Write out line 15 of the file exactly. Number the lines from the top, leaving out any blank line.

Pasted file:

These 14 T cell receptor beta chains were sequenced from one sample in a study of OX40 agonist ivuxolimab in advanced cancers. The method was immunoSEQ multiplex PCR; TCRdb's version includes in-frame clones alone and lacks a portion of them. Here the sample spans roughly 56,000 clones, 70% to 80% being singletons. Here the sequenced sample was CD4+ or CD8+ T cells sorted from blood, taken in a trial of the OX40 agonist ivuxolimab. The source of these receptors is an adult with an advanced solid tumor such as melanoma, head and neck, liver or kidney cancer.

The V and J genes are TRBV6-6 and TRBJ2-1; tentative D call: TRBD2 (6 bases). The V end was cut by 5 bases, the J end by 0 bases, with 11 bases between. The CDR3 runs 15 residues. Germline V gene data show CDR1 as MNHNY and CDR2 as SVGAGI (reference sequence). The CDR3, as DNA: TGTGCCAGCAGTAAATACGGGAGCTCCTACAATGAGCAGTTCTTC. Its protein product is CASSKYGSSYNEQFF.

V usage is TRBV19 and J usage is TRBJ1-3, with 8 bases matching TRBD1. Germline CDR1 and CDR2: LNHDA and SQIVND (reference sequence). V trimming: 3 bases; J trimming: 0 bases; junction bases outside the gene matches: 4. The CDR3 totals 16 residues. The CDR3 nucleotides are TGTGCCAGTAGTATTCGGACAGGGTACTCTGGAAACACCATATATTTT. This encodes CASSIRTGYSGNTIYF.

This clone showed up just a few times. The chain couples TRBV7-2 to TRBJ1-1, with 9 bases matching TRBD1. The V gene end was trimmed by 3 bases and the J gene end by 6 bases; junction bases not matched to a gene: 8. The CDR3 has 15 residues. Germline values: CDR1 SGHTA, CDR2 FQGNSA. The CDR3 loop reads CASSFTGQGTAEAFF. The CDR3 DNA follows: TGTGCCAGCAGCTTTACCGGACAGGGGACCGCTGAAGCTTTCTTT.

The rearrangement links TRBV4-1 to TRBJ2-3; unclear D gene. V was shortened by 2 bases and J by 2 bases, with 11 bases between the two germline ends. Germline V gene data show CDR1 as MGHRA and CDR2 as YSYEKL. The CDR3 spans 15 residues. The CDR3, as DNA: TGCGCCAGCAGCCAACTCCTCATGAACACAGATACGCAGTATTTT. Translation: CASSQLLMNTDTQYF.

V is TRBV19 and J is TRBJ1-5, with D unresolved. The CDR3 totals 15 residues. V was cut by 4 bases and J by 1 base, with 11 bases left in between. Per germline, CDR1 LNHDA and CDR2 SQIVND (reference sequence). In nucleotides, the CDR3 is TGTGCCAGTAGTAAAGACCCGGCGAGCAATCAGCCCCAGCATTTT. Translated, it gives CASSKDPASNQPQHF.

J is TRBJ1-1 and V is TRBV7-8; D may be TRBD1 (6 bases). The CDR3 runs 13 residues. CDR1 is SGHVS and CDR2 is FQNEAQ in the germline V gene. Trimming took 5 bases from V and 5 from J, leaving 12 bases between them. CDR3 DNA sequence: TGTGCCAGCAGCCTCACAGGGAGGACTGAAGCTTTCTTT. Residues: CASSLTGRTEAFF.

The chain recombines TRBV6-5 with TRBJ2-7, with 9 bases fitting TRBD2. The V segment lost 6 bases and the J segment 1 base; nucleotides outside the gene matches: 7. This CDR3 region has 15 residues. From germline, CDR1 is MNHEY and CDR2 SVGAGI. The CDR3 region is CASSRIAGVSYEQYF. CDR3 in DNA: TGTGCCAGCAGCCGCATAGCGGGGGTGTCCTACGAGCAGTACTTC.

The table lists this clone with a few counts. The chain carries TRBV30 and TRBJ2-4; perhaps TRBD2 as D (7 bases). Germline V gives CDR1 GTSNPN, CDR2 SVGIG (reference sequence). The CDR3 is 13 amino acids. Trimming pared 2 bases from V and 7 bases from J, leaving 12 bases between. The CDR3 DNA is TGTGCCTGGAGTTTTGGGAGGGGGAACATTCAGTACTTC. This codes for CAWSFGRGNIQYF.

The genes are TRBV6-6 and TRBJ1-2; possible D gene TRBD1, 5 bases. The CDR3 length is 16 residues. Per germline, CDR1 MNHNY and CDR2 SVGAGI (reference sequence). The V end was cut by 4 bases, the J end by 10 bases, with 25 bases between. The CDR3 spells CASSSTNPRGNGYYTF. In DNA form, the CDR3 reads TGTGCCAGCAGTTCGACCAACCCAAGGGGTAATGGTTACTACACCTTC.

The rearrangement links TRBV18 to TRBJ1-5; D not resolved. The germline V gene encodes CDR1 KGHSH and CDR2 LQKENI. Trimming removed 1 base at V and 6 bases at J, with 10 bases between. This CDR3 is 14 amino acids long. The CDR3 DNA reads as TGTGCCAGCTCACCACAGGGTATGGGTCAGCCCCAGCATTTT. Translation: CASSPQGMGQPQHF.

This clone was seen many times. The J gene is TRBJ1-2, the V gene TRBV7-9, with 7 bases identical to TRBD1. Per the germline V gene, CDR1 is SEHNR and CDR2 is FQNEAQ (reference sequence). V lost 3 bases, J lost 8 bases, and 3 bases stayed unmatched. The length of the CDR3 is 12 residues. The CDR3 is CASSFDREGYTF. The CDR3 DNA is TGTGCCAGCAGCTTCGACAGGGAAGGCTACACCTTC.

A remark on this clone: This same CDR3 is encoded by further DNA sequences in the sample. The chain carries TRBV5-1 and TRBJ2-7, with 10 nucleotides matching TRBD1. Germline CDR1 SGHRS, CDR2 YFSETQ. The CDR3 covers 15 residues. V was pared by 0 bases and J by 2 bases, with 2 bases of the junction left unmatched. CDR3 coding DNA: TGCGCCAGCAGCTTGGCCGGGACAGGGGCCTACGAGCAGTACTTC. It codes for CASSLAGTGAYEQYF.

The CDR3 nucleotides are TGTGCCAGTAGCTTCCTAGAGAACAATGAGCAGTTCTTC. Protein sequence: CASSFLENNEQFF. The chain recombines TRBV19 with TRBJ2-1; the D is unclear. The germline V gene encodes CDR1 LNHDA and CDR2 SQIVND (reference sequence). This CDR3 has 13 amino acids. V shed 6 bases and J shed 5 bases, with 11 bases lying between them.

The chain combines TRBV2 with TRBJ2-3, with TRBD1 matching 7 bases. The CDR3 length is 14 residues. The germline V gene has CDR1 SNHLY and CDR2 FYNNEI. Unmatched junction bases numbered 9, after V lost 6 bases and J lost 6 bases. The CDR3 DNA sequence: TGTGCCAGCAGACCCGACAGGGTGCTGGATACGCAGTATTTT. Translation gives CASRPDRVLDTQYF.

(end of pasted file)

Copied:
The chain combines TRBV2 with TRBJ2-3, with TRBD1 matching 7 bases. The CDR3 length is 14 residues. The germline V gene has CDR1 SNHLY and CDR2 FYNNEI. Unmatched junction bases numbered 9, after V lost 6 bases and J lost 6 bases. The CDR3 DNA sequence: TGTGCCAGCAGACCCGACAGGGTGCTGGATACGCAGTATTTT. Translation gives CASRPDRVLDTQYF.